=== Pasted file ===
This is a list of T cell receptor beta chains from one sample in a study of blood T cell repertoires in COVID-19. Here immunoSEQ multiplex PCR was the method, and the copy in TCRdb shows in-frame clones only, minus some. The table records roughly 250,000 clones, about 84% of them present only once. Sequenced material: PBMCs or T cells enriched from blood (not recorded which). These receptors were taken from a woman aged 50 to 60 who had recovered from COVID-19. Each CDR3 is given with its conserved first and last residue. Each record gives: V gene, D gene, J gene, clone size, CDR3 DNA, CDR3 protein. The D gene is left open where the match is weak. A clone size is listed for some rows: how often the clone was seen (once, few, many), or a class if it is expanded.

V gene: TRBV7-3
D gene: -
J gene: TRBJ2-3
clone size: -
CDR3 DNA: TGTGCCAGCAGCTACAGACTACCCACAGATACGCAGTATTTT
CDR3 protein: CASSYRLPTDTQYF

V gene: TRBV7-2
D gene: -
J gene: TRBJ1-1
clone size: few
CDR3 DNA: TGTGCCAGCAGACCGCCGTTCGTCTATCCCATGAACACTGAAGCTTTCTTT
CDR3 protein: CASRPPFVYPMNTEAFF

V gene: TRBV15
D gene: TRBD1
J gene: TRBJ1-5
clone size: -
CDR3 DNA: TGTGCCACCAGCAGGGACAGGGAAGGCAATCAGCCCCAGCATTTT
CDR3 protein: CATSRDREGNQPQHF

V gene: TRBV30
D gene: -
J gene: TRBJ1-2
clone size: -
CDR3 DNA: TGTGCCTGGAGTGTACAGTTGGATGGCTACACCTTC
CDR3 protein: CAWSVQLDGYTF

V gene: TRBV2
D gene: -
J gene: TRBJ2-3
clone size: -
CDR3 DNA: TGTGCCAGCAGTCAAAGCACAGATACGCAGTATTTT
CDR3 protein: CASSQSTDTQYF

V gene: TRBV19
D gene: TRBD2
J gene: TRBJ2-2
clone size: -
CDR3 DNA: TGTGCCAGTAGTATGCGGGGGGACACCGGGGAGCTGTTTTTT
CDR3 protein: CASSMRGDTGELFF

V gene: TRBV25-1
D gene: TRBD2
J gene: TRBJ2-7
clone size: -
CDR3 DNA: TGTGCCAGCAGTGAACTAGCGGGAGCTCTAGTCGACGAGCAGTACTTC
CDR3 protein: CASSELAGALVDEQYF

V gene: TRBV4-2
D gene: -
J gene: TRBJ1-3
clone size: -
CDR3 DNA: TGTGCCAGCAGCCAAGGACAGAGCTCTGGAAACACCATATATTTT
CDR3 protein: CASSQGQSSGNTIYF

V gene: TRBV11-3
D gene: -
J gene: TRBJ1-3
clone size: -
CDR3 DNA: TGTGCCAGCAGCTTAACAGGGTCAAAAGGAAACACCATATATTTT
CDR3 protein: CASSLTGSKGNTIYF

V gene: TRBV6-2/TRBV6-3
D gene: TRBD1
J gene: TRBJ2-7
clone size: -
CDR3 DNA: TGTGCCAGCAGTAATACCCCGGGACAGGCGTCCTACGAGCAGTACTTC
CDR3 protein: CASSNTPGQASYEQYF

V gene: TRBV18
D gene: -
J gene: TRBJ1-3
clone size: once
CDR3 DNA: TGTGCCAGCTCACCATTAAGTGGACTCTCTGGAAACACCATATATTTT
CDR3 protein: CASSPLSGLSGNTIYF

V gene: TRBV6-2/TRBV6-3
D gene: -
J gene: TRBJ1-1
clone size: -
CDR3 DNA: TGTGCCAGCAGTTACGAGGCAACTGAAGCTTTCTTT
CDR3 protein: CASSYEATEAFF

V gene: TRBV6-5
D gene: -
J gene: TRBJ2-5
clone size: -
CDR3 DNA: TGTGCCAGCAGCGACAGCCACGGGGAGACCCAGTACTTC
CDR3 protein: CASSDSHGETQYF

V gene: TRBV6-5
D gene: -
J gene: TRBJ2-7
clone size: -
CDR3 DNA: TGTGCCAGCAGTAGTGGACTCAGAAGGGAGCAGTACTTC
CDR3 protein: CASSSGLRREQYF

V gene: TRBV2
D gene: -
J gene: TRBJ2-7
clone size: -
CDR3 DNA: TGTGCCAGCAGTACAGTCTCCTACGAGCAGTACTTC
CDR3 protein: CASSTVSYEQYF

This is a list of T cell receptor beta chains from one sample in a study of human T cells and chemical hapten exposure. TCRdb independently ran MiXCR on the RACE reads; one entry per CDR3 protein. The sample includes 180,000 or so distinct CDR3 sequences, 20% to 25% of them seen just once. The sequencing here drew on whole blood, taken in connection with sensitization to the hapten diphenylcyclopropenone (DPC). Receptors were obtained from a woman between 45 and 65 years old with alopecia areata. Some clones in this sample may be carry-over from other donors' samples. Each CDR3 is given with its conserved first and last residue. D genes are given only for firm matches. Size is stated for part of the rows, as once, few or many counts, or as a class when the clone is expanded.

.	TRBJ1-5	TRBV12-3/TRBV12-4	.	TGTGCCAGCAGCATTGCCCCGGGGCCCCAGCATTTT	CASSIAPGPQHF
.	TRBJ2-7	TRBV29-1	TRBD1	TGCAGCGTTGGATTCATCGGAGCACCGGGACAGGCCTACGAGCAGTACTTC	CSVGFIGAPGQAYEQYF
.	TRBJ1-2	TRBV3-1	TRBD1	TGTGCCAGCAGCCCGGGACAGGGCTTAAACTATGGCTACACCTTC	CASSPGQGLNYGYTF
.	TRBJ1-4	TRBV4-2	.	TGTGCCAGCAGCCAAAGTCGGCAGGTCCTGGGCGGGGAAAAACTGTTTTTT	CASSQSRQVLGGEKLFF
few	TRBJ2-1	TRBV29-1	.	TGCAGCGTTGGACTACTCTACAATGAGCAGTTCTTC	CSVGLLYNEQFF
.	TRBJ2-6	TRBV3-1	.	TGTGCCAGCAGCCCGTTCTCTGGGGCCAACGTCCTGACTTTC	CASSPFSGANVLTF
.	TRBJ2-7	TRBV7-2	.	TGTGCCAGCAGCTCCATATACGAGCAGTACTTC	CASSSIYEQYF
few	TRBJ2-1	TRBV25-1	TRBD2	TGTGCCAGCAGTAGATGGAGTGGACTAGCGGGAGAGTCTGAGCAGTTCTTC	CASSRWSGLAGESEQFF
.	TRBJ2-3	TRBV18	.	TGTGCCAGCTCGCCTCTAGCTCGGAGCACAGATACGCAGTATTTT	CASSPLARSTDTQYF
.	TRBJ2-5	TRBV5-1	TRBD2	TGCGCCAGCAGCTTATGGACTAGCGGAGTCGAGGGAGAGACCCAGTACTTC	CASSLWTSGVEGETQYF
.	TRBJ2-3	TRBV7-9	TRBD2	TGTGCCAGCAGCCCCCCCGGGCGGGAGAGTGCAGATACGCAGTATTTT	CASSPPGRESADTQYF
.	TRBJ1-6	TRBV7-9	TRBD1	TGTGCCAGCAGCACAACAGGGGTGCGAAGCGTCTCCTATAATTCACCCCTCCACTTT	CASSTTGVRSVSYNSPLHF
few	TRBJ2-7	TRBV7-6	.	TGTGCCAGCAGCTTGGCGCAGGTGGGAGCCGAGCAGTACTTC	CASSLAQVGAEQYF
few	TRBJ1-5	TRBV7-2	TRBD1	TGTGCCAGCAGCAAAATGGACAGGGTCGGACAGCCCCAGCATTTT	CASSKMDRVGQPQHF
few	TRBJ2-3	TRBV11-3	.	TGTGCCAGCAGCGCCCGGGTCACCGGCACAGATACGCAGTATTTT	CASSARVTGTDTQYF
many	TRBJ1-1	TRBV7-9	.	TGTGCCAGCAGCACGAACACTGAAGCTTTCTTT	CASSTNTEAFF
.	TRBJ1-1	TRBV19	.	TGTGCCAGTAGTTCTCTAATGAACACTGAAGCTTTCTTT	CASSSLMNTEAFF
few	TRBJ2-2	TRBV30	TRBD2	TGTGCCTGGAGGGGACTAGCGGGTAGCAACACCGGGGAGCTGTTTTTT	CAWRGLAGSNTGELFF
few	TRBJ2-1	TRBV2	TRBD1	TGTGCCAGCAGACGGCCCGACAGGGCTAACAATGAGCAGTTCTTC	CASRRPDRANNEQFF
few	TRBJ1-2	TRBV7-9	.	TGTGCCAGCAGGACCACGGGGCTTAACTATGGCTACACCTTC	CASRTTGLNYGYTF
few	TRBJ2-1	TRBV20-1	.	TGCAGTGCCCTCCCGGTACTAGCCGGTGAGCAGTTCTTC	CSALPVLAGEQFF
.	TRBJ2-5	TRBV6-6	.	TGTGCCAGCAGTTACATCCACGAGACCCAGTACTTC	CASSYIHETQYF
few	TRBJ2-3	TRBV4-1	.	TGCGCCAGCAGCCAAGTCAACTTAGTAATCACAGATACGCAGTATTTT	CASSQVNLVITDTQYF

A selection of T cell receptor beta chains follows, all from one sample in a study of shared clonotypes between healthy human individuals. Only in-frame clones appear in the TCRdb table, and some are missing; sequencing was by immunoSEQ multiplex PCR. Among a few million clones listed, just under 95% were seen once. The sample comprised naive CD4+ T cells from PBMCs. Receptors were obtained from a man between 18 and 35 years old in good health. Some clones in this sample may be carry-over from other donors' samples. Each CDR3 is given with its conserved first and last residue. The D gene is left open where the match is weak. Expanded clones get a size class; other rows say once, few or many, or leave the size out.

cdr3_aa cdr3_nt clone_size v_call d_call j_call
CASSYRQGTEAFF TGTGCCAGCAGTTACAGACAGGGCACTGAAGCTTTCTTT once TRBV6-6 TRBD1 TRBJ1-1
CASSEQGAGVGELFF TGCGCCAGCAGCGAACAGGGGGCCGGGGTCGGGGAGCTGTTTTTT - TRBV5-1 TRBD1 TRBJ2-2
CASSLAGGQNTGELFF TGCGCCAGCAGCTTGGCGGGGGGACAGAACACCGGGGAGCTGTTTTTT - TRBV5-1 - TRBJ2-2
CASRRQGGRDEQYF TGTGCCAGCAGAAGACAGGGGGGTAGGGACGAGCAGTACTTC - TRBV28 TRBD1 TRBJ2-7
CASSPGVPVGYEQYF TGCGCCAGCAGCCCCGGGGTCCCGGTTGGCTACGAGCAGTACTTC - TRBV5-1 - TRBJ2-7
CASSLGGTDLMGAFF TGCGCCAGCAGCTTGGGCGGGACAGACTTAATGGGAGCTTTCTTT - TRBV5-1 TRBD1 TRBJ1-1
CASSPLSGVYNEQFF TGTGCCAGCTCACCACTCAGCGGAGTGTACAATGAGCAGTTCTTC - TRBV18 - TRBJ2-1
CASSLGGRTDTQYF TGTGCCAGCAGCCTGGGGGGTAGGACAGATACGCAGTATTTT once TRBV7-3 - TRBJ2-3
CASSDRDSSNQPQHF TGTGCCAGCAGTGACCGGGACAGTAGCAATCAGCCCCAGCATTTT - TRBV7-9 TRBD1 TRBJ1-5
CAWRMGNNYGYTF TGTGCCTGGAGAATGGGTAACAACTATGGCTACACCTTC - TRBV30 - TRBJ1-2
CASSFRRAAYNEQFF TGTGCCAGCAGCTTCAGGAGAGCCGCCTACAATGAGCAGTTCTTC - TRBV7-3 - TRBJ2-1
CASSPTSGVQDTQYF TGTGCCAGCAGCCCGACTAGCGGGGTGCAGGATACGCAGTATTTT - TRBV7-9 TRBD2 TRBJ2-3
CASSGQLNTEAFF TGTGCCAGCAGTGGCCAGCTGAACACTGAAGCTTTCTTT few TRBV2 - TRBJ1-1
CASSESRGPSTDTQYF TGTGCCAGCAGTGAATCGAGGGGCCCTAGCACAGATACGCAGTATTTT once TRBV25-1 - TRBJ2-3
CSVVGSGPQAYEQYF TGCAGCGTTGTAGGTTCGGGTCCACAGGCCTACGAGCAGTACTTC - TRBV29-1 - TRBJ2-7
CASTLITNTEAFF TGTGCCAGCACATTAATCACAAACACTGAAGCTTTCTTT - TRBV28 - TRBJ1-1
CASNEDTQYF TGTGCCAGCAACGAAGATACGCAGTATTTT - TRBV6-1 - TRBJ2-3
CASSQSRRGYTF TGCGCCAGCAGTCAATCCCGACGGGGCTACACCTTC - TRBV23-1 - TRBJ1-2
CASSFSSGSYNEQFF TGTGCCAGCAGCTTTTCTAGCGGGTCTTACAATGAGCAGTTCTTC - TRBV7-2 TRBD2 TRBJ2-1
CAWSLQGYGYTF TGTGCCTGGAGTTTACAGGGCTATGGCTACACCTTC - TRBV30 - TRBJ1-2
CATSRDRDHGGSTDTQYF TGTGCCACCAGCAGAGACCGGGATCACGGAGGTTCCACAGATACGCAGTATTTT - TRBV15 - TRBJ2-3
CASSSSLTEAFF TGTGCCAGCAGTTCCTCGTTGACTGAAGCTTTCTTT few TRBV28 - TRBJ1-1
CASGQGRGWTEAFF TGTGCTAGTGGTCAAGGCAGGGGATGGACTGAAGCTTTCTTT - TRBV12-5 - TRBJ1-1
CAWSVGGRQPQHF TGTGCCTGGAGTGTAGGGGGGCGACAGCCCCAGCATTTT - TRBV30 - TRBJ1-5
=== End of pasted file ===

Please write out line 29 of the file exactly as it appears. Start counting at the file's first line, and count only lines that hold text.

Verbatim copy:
clone size: -